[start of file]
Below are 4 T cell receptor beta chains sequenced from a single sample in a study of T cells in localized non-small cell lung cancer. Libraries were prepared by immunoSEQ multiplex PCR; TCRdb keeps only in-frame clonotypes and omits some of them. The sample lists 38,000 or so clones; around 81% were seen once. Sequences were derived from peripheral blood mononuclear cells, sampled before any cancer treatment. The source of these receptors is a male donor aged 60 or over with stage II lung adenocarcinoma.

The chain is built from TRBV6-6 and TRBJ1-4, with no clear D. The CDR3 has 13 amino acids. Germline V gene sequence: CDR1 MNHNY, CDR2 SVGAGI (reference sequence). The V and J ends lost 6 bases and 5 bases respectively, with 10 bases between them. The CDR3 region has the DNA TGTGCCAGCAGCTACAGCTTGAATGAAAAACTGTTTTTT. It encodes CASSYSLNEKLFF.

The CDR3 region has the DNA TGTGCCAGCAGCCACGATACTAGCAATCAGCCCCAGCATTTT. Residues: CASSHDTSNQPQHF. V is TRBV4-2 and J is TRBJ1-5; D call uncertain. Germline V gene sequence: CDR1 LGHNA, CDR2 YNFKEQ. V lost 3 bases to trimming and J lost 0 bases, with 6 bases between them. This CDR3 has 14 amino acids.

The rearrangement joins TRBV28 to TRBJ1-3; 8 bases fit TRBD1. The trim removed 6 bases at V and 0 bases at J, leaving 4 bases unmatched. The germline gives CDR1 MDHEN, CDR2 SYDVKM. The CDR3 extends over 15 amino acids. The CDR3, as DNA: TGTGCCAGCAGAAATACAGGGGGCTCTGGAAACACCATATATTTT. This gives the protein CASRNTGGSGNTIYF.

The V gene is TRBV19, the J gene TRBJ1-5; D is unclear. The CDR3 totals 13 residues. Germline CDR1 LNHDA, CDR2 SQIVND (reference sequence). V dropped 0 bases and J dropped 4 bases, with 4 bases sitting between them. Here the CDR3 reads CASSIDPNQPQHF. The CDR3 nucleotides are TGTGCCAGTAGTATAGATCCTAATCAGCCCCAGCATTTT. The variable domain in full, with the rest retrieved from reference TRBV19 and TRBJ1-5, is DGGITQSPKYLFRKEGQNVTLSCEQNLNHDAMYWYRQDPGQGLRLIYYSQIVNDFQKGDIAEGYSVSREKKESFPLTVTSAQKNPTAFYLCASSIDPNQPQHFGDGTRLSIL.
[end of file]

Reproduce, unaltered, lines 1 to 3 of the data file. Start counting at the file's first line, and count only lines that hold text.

Below are 4 T cell receptor beta chains sequenced from a single sample in a study of T cells in localized non-small cell lung cancer. Libraries were prepared by immunoSEQ multiplex PCR; TCRdb keeps only in-frame clonotypes and omits some of them. The sample lists 38,000 or so clones; around 81% were seen once. Sequences were derived from peripheral blood mononuclear cells, sampled before any cancer treatment. The source of these receptors is a male donor aged 60 or over with stage II lung adenocarcinoma.

The chain is built from TRBV6-6 and TRBJ1-4, with no clear D. The CDR3 has 13 amino acids. Germline V gene sequence: CDR1 MNHNY, CDR2 SVGAGI (reference sequence). The V and J ends lost 6 bases and 5 bases respectively, with 10 bases between them. The CDR3 region has the DNA TGTGCCAGCAGCTACAGCTTGAATGAAAAACTGTTTTTT. It encodes CASSYSLNEKLFF.

The CDR3 region has the DNA TGTGCCAGCAGCCACGATACTAGCAATCAGCCCCAGCATTTT. Residues: CASSHDTSNQPQHF. V is TRBV4-2 and J is TRBJ1-5; D call uncertain. Germline V gene sequence: CDR1 LGHNA, CDR2 YNFKEQ. V lost 3 bases to trimming and J lost 0 bases, with 6 bases between them. This CDR3 has 14 amino acids.